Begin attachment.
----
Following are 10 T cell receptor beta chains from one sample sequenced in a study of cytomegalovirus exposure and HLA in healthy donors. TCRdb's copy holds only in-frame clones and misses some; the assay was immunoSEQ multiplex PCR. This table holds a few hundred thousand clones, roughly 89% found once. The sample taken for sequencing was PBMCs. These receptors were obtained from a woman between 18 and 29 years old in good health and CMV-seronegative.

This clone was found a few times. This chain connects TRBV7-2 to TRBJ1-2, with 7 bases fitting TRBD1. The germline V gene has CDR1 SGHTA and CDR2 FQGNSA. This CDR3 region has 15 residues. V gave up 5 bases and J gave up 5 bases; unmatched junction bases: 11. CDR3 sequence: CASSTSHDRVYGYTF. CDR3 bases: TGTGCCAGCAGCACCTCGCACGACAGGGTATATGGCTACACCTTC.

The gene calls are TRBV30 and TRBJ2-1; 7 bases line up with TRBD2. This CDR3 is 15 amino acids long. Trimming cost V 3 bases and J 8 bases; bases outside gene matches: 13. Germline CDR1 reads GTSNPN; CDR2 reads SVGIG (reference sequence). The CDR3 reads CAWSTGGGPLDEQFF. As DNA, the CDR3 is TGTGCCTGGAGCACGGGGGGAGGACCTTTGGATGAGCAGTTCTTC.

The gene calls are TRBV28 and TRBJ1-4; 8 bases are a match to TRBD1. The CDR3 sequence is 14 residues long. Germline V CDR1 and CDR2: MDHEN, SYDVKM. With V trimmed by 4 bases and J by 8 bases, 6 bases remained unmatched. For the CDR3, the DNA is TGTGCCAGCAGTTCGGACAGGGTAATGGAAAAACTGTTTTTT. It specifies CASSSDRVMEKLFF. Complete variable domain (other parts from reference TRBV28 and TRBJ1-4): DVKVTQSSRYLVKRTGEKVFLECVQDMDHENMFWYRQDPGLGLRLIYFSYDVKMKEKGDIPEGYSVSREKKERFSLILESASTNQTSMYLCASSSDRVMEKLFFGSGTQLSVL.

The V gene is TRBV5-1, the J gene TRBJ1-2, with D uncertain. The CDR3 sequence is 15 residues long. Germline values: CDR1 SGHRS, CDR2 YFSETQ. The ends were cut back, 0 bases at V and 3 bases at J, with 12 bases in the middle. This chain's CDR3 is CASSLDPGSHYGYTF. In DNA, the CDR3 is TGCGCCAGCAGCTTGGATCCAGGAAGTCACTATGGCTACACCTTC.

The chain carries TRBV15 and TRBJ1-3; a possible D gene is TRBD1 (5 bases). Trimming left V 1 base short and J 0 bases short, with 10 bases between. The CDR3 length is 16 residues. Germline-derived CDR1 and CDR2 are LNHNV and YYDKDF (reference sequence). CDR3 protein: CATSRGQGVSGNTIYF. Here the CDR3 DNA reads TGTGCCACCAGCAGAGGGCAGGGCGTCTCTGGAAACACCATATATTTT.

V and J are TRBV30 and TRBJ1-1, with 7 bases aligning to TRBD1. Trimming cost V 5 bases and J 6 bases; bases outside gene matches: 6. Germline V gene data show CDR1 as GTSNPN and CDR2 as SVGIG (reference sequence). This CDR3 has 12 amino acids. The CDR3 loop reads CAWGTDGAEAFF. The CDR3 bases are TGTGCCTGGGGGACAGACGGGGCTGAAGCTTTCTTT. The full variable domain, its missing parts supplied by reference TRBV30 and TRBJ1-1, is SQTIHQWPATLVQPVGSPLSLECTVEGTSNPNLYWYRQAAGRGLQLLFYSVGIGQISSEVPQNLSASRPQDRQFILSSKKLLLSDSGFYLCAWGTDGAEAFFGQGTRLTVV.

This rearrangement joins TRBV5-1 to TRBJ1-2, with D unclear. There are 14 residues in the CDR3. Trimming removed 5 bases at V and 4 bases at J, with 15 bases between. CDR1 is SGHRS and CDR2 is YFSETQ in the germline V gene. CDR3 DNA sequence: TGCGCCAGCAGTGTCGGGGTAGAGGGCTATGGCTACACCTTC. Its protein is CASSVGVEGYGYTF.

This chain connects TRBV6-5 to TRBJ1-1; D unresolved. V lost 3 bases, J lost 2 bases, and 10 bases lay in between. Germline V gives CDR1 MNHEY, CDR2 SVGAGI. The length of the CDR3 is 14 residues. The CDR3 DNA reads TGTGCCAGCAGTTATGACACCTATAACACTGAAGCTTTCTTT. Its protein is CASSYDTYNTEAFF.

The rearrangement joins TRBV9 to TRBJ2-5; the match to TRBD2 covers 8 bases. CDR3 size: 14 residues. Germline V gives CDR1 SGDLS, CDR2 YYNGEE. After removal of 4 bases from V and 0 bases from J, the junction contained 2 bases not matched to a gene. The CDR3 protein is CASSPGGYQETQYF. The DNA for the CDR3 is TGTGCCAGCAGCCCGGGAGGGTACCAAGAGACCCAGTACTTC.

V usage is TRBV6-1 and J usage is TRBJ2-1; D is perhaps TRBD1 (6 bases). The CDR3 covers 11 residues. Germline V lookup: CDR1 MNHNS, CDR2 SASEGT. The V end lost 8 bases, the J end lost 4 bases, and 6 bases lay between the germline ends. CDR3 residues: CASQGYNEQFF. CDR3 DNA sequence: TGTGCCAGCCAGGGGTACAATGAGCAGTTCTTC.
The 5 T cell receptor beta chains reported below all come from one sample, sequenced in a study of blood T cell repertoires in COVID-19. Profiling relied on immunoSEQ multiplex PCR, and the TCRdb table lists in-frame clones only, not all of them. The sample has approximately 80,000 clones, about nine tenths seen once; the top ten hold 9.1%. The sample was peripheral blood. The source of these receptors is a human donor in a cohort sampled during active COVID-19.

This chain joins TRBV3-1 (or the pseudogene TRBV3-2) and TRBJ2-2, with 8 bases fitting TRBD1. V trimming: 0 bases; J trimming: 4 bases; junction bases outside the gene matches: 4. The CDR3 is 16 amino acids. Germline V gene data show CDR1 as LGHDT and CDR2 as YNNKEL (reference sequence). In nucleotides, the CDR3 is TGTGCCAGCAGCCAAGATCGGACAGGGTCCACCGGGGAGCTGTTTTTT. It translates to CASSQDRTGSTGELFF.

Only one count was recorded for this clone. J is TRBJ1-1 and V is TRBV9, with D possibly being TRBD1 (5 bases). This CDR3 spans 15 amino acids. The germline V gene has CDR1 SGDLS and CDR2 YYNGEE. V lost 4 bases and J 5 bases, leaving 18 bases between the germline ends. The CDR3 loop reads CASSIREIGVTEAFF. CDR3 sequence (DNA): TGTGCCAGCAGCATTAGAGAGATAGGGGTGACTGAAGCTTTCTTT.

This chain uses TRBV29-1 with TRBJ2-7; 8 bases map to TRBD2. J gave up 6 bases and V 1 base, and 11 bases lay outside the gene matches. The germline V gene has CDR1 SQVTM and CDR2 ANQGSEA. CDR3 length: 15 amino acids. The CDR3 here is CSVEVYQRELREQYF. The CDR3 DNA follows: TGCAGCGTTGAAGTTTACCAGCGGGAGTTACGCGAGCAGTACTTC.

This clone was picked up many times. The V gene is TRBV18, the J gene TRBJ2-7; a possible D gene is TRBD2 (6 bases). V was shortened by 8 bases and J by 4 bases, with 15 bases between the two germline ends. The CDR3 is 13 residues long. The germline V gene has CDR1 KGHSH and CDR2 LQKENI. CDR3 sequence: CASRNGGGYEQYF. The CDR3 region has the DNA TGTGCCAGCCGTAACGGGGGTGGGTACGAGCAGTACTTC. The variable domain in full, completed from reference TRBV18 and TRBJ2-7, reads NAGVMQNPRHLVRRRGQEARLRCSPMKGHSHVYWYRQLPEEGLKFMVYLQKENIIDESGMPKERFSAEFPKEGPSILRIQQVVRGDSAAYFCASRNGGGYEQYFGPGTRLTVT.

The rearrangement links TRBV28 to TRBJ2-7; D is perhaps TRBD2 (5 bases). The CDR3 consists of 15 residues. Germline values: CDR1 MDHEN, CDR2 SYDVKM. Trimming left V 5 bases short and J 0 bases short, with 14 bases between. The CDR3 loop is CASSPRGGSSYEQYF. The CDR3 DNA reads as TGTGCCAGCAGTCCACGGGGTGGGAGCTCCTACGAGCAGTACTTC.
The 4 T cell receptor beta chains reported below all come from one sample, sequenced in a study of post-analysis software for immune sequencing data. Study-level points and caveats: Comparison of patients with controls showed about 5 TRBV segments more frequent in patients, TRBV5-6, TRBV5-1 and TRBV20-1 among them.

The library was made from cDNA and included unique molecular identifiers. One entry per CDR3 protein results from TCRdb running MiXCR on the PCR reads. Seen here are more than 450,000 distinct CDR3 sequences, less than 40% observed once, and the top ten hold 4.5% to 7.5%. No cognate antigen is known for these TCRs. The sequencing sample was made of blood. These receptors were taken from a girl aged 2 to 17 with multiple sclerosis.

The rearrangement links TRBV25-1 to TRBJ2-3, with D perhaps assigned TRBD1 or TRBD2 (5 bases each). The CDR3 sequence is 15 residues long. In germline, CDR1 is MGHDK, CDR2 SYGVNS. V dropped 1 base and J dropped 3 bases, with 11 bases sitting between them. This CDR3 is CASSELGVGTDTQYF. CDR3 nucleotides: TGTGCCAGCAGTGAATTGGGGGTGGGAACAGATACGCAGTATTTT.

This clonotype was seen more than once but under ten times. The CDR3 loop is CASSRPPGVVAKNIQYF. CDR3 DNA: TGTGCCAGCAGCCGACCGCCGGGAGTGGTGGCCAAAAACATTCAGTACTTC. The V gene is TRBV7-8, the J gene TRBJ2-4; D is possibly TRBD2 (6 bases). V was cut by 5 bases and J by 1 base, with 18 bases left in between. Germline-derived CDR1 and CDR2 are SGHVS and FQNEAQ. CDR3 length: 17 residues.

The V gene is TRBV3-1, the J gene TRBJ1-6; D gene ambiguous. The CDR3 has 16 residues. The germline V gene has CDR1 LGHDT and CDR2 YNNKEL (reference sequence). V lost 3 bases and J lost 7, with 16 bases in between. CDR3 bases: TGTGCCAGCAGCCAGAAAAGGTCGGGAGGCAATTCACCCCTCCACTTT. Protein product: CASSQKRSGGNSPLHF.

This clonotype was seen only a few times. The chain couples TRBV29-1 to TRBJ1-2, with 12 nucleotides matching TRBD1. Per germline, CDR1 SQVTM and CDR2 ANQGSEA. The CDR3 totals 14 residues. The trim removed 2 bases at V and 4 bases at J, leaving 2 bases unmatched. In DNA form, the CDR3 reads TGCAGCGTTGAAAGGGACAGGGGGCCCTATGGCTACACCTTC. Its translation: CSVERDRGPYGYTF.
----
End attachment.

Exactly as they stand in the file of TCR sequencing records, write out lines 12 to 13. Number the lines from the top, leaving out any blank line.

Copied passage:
The 5 T cell receptor beta chains reported below all come from one sample, sequenced in a study of blood T cell repertoires in COVID-19. Profiling relied on immunoSEQ multiplex PCR, and the TCRdb table lists in-frame clones only, not all of them. The sample has approximately 80,000 clones, about nine tenths seen once; the top ten hold 9.1%. The sample was peripheral blood. The source of these receptors is a human donor in a cohort sampled during active COVID-19.

This chain joins TRBV3-1 (or the pseudogene TRBV3-2) and TRBJ2-2, with 8 bases fitting TRBD1. V trimming: 0 bases; J trimming: 4 bases; junction bases outside the gene matches: 4. The CDR3 is 16 amino acids. Germline V gene data show CDR1 as LGHDT and CDR2 as YNNKEL (reference sequence). In nucleotides, the CDR3 is TGTGCCAGCAGCCAAGATCGGACAGGGTCCACCGGGGAGCTGTTTTTT. It translates to CASSQDRTGSTGELFF.